Former Detroit Chief Administrative Officer Sentenced for Corruption and Tax Offenses
Derrick Miller, former chief administrative officer of the city of Detroit, was sentenced today to 12 months in a halfway house for corruption and tax offenses, U.S. Attorney Barbara L. McQuade announced.
McQuade was joined in the announcement by Paul Abbate, Special Agent in Charge of the Detroit Field Office of the Federal Bureau of Investigation; Carolyn Weber, Special Agent in Charge of the Internal Revenue Service, Criminal Investigations; Randall Ashe, Special Agent in Charge of the Environmental Protection Agency, Criminal Investigation Division; and Giovanni Tiano, Special Agent in Charge of the U.S. Department of Homeland Security, Office of Inspector General.
U.S. District Judge Nancy G. Edmunds also ordered that Miller, 44, of Vienna, Virginia, pay restitution and back taxes with penalties to the IRS.
According to court records, from 2005 to 2007, Miller served as chief administrative officer and chief information officer for the city of Detroit. In these capacities, Miller had authority over the lease and sale of properties owned by the city of Detroit. During that period, Miller accepted $115,000 as corrupt rewards from a real estate broker who received commissions in connection with the lease or sale of city properties.
In October 2008, Miller filed an individual income tax return for the 2007 tax year in which he willfully made statements that he knew were false regarding the amount of income he received from two of his companies, Atrium Financial LLC and Citivest LLC, with the intent of concealing that income from the IRS. Miller intentionally failed to report on his return the $46,725 bribe he received that year from the real estate broker. Miller also intentionally failed to report on his tax return a total of $568,000 he received in 2007 for his assistance to a real estate company that entered into a purchase and leaseback of a portfolio of properties. The total amount of additional tax due and owing for tax year 2007 was $240,858.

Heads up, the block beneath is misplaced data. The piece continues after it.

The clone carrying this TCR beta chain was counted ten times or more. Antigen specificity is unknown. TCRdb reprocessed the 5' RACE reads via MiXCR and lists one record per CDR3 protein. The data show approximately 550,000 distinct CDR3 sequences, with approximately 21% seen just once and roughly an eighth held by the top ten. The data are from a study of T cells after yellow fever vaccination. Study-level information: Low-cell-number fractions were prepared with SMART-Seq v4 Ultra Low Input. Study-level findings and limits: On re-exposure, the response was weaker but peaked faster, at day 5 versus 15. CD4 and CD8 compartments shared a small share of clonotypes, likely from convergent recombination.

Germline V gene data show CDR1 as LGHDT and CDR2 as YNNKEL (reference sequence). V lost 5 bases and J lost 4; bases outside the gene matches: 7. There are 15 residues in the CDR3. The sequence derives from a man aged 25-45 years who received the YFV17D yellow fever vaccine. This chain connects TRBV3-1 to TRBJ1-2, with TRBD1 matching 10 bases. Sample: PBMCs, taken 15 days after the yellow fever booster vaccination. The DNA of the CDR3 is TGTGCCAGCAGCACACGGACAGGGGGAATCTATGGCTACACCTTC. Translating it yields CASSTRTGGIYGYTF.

The court departed from the advisory guidelines range of 70-87 months in prison because of Miller’s extraordinary assistance in the prosecution of a public corruption case of historic importance to this region. As a member of former Detroit Mayor Kwame Kilpatrick’s inner circle, Miller gave the jury a firsthand perspective of the illicit objectives and motivations of Kilpatrick, contractor Bobby Ferguson, and their associates.
McQuade said, “The court recognized that Miller’s cooperation was extraordinary and essential to bringing to justice other more serious wrongdoers. As a member of the inner circle of Kilpatrick’s criminal enterprise, Miller provided detailed and corroborated testimony about Kilpatrick’s fraud, bribery and extortion. Public officials should take note that early and extraordinary cooperation will yield a substantially lower sentence.”
United States Attorney McQuade thanked the agents of the Federal Bureau of Investigation, the Internal Revenue Service-Criminal Investigations, the Environmental Protection Agency Criminal Investigations Division, and the U.S. Department of Homeland Security Office of Inspector General for their assistance in the successful investigation of the case.
The case was prosecuted by Assistant U.S. Attorneys Mark Chutkow, R. Michael Bullotta, Jennifer Blackwell, and Eric Doeh.